The Rugby World Cup is doing New Zealand a big favour – whether the All Blacks win or not, it is accelerating viewing experiences that will change the way we watch sport and entertainment.
It's happening "big-time", according to Harvey Norman's national sales & marketing manager, Dan Robinson who says new, future-capable, smart TVs are "flying out the door" as Kiwis gear up for the RWC in Japan.
"It's going crazy," he says, "and the buying patterns are changing. We used to sell mostly 40-inch to 50-inch screens. Now 55-65 inches is the new No. 1 and we are seeing 75-inch and 82-inch sets bought every day – and the 82-inch is about $20,000."
Harvey Norman has seen one buyer part with $79,000 for one of their giant Samsung sets (98 inches) with 8K definition – one of four which recently saw the chain the subject of expressions of disbelief on social media that anyone would pay so much for a television.
But it's not just big-screen-desire and new technology driving this rush – it is also the Spark Sport-sparked move to stream the RWC over the internet, moving closer to an interactive sports and entertainment viewing experience.
This next big wave has been forecast for some time. Former Arsenal football manager Arsene Wenger predicted two years ago interactivity would become so powerful that fans may be able to influence or even direct substitutions by voting online through their TV sets.
That may be a further step in the future though there is one example happening in international sport right now – motor racing's Formula E circuit (the electric-powered single seaters featuring Kiwi driver Mitch Evans). Its FanBoost feature allows fans to vote for their favourite driver; the five who attract the most votes are awarded a significant boost of power, which they can exercise for five seconds during the second half of the race.
You can see, says Robinson, how that kind of interactivity is attractive not only to fans but to sports bodies who will seek to grow even closer to their audiences and to involve them more in their product, and those of sponsors.
"You can see how, maybe at the 2023 Rugby World Cup, interactive fans could vote for a player on the bench to be substituted on – and who they would want to come off. The All Blacks coaches may not take any notice of that but the wishes of the nation would be clear – and it's a process which binds the sport and the fans closer together."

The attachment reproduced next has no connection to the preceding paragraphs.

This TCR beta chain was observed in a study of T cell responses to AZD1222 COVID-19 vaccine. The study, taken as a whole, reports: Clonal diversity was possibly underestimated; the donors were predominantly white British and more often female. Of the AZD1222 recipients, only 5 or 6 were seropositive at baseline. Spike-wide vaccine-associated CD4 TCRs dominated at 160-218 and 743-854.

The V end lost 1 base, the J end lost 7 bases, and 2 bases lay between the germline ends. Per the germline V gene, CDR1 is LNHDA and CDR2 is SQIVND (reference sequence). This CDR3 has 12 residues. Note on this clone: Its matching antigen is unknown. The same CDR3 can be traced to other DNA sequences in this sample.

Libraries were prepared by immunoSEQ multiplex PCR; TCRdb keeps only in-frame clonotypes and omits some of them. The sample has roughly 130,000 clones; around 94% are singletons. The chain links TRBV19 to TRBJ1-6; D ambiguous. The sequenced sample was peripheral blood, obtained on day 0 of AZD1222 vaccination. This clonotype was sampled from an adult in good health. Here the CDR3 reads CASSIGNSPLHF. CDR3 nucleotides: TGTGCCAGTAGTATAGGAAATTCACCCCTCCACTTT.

Other examples close to reality are fans acting like TV directors to change camera angles, plus layering in features like merchandising, chatting or even in-stream sports betting during a sportscast.
It's a logical step if the streaming phenomenon which has seen Netflix become a household name around the globe continues – and it looks increasingly certain it will.
Other big content providers like Disney, Warner Media, Apple, YouTube and others are gearing up their own streaming platforms, sometimes retrieving their content from Netflix (Warner is taking the hit series Friends away from Netflix in the US next year) to compete directly with them.
Robinson says the move from traditional broadcasters to streaming is happening because streaming fits better with people's busy lives: "Traditional broadcasting controls your viewing experience; with streaming, you control it – you choose when you watch and how much you watch at one time. It totally complements peoples' lifestyles."
Nor is it just sport which will attract interactivity. Netflix last year produced an episode of Black Mirror called Bandersnatch. It allowed viewers, using their remotes, to do everything from choose what the hero has for breakfast to controlling the narrative.
Bandersnatch had five different endings, depending on what action fans decided upon for the hero; Netflix found many viewers stayed online and watched all five, an obvious boost for the content provider and potential advertisers.
"I've watched a Bear Grylls show on Netflix with my kids," says Robinson. "It gave you choices like whether he would jump off a cliff or parasail down – and the story changes according to what you pick."
According to New Zealand On Air's research last year, streaming reaches 62 per cent of Kiwis each week, up from 12 per cent in 2015. Traditional TV is still king, reaching 82 per cent but that figure has been declining for each of the last five years, from 95 per cent in 2014.
The urgency of watching the Rugby World Cup live is driving TV sales right now, though Robinson says Harvey Norman is seeing people becoming more aware of the need to future-proof themselves for the streaming (and interactivity) phenomena.
Robinson compares this current awakening to the boost that occurred in 2016 when reports from internet providers told of a 70 per cent increase in people signing up for unlimited data – right after Netflix's New Zealand launch. Now nearly 50 per cent of New Zealand homes have Netflix.
"The new generation smart TVs not only have Spark Sport's app on it, they have every app viewers will need…Netflix, Lightbox, Neon, Amazon Prime, TVNZ On Demand, YouTube, Sky Sport Now, Three Now, they're all there.
"And these TVs are set up with the future in mind – it's not like the 3D gimmick of a few years back. This is here to stay."
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